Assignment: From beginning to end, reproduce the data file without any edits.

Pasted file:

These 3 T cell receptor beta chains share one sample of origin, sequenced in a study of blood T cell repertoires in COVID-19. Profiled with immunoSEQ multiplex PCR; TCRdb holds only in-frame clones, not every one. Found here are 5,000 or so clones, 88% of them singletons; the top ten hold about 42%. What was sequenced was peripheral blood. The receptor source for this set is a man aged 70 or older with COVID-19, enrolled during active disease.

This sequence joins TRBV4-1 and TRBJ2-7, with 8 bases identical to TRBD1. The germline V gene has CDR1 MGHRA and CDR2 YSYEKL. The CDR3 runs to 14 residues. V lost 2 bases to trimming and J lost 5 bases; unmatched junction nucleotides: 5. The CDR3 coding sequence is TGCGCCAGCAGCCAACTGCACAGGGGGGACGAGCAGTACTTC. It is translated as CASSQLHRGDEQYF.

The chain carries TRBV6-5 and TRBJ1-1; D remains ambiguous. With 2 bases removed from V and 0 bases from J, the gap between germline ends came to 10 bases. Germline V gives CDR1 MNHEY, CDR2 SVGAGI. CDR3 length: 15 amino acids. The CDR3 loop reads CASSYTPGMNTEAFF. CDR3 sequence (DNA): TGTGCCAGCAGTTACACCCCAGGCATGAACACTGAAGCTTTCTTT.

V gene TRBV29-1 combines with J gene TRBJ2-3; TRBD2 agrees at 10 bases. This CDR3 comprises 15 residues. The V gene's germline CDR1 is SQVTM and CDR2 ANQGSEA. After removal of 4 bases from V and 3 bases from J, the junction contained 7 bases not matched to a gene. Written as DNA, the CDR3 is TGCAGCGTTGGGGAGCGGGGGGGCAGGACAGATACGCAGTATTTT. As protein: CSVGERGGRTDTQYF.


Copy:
These 3 T cell receptor beta chains share one sample of origin, sequenced in a study of blood T cell repertoires in COVID-19. Profiled with immunoSEQ multiplex PCR; TCRdb holds only in-frame clones, not every one. Found here are 5,000 or so clones, 88% of them singletons; the top ten hold about 42%. What was sequenced was peripheral blood. The receptor source for this set is a man aged 70 or older with COVID-19, enrolled during active disease.

This sequence joins TRBV4-1 and TRBJ2-7, with 8 bases identical to TRBD1. The germline V gene has CDR1 MGHRA and CDR2 YSYEKL. The CDR3 runs to 14 residues. V lost 2 bases to trimming and J lost 5 bases; unmatched junction nucleotides: 5. The CDR3 coding sequence is TGCGCCAGCAGCCAACTGCACAGGGGGGACGAGCAGTACTTC. It is translated as CASSQLHRGDEQYF.

The chain carries TRBV6-5 and TRBJ1-1; D remains ambiguous. With 2 bases removed from V and 0 bases from J, the gap between germline ends came to 10 bases. Germline V gives CDR1 MNHEY, CDR2 SVGAGI. CDR3 length: 15 amino acids. The CDR3 loop reads CASSYTPGMNTEAFF. CDR3 sequence (DNA): TGTGCCAGCAGTTACACCCCAGGCATGAACACTGAAGCTTTCTTT.

V gene TRBV29-1 combines with J gene TRBJ2-3; TRBD2 agrees at 10 bases. This CDR3 comprises 15 residues. The V gene's germline CDR1 is SQVTM and CDR2 ANQGSEA. After removal of 4 bases from V and 3 bases from J, the junction contained 7 bases not matched to a gene. Written as DNA, the CDR3 is TGCAGCGTTGGGGAGCGGGGGGGCAGGACAGATACGCAGTATTTT. As protein: CSVGERGGRTDTQYF.